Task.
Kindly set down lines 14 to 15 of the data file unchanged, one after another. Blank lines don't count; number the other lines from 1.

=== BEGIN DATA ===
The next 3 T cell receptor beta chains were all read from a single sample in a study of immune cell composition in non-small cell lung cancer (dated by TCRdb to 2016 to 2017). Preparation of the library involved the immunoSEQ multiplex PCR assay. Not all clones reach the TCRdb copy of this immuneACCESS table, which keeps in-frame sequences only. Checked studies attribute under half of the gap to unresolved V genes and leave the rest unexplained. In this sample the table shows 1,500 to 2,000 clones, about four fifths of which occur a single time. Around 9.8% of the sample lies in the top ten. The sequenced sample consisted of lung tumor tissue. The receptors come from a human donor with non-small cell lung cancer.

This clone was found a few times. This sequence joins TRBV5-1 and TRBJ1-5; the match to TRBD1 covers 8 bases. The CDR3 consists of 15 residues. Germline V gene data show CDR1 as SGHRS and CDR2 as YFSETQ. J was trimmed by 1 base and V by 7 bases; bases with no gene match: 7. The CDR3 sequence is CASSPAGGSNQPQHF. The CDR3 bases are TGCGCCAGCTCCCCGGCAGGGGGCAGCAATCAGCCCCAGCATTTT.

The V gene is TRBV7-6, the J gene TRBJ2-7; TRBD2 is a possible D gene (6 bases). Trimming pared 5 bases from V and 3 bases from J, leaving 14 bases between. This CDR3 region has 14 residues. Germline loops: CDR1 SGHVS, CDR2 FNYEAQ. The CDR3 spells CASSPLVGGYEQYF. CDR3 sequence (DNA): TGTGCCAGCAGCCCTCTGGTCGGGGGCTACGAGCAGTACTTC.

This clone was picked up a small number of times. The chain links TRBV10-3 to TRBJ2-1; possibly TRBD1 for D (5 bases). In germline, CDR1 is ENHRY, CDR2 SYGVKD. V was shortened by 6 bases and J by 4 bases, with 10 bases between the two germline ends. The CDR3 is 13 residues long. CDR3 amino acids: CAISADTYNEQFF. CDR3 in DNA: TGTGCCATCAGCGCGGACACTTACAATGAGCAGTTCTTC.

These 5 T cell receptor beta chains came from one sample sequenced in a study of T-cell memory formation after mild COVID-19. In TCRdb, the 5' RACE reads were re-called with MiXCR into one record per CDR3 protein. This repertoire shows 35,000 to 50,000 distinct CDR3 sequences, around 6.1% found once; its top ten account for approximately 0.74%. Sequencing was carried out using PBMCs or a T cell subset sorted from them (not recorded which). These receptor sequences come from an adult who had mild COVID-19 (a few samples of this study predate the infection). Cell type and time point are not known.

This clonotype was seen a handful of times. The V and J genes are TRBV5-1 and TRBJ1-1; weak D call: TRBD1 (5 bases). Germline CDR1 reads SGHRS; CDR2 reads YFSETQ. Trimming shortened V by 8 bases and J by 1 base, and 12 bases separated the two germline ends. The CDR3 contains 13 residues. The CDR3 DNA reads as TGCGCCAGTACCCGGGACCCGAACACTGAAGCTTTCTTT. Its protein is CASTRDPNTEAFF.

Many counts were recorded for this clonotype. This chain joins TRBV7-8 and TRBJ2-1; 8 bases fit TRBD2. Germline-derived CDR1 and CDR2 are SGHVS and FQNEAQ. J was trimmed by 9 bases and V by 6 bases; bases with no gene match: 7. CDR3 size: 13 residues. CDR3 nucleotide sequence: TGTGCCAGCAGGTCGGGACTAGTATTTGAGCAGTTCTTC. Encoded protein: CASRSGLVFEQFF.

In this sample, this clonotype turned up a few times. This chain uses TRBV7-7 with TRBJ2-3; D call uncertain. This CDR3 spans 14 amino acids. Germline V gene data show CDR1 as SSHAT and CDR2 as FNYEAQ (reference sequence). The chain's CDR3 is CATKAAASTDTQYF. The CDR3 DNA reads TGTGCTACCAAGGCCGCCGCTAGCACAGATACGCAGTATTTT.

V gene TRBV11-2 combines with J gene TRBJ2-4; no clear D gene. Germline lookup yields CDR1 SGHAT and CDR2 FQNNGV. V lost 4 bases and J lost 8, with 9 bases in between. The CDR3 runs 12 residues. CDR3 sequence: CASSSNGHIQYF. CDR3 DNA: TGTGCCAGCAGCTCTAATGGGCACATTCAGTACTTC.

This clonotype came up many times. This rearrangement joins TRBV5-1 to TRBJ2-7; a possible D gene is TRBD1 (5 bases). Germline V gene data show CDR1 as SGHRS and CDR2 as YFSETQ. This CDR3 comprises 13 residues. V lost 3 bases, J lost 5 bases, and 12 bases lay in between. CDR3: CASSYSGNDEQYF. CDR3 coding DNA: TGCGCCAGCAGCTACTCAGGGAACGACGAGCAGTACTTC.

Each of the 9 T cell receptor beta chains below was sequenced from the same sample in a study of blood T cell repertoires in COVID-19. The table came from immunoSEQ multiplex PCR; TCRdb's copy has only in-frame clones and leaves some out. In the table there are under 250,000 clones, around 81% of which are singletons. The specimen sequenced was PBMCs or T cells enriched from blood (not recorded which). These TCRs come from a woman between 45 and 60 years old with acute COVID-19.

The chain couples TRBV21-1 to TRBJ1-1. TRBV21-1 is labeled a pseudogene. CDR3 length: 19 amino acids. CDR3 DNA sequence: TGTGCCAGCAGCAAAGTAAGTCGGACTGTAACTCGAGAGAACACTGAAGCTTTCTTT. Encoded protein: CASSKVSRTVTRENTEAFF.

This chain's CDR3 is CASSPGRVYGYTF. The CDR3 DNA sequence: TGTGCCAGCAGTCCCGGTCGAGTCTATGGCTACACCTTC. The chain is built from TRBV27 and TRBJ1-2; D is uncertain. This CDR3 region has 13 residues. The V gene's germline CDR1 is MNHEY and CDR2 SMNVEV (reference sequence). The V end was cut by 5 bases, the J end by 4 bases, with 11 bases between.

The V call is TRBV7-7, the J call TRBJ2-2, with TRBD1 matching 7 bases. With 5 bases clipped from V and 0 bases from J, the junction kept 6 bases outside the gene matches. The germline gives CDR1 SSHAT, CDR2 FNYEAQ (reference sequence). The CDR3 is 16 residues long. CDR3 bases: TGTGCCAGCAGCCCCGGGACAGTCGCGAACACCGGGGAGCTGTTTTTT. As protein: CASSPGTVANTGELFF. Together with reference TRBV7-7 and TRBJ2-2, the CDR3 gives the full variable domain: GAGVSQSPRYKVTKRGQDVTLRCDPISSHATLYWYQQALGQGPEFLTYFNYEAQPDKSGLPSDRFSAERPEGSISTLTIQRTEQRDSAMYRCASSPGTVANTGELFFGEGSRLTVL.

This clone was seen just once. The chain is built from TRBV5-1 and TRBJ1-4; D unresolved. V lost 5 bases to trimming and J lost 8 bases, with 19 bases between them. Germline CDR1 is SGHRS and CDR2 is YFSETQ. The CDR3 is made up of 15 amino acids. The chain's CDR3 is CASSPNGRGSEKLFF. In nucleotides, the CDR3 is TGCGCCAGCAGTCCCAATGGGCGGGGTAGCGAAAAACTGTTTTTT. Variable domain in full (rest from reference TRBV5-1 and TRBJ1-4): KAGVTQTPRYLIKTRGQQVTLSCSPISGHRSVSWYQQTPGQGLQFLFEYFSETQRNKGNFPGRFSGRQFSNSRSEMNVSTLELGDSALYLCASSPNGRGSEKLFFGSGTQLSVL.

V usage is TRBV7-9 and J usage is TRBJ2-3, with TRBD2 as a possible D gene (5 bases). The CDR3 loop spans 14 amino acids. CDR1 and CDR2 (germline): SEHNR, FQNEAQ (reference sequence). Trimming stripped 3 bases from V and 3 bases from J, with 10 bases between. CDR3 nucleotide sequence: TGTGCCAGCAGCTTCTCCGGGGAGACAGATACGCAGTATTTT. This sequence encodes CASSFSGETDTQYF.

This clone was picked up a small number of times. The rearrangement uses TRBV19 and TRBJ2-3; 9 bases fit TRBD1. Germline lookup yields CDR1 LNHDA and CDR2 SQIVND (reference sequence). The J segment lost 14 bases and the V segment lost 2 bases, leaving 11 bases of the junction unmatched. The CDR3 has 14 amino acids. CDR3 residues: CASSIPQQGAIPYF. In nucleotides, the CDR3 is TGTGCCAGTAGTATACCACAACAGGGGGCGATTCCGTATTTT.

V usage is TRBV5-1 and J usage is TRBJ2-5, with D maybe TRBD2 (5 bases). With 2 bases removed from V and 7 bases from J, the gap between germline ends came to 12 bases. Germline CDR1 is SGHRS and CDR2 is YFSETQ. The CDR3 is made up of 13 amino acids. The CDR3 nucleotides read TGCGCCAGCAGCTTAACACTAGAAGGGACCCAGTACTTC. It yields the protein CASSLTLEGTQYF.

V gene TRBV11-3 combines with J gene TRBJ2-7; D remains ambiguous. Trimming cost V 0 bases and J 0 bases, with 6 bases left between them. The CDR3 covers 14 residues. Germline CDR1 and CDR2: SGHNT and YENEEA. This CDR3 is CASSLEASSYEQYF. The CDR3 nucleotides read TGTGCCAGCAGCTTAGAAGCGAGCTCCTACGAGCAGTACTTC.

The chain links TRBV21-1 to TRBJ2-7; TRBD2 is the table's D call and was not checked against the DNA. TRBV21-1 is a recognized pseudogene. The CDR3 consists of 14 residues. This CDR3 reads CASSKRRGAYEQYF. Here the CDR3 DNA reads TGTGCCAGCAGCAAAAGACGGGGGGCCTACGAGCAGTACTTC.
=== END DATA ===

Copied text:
The V call is TRBV7-7, the J call TRBJ2-2, with TRBD1 matching 7 bases. With 5 bases clipped from V and 0 bases from J, the junction kept 6 bases outside the gene matches. The germline gives CDR1 SSHAT, CDR2 FNYEAQ (reference sequence). The CDR3 is 16 residues long. CDR3 bases: TGTGCCAGCAGCCCCGGGACAGTCGCGAACACCGGGGAGCTGTTTTTT. As protein: CASSPGTVANTGELFF. Together with reference TRBV7-7 and TRBJ2-2, the CDR3 gives the full variable domain: GAGVSQSPRYKVTKRGQDVTLRCDPISSHATLYWYQQALGQGPEFLTYFNYEAQPDKSGLPSDRFSAERPEGSISTLTIQRTEQRDSAMYRCASSPGTVANTGELFFGEGSRLTVL.

This clone was seen just once. The chain is built from TRBV5-1 and TRBJ1-4; D unresolved. V lost 5 bases to trimming and J lost 8 bases, with 19 bases between them. Germline CDR1 is SGHRS and CDR2 is YFSETQ. The CDR3 is made up of 15 amino acids. The chain's CDR3 is CASSPNGRGSEKLFF. In nucleotides, the CDR3 is TGCGCCAGCAGTCCCAATGGGCGGGGTAGCGAAAAACTGTTTTTT. Variable domain in full (rest from reference TRBV5-1 and TRBJ1-4): KAGVTQTPRYLIKTRGQQVTLSCSPISGHRSVSWYQQTPGQGLQFLFEYFSETQRNKGNFPGRFSGRQFSNSRSEMNVSTLELGDSALYLCASSPNGRGSEKLFFGSGTQLSVL.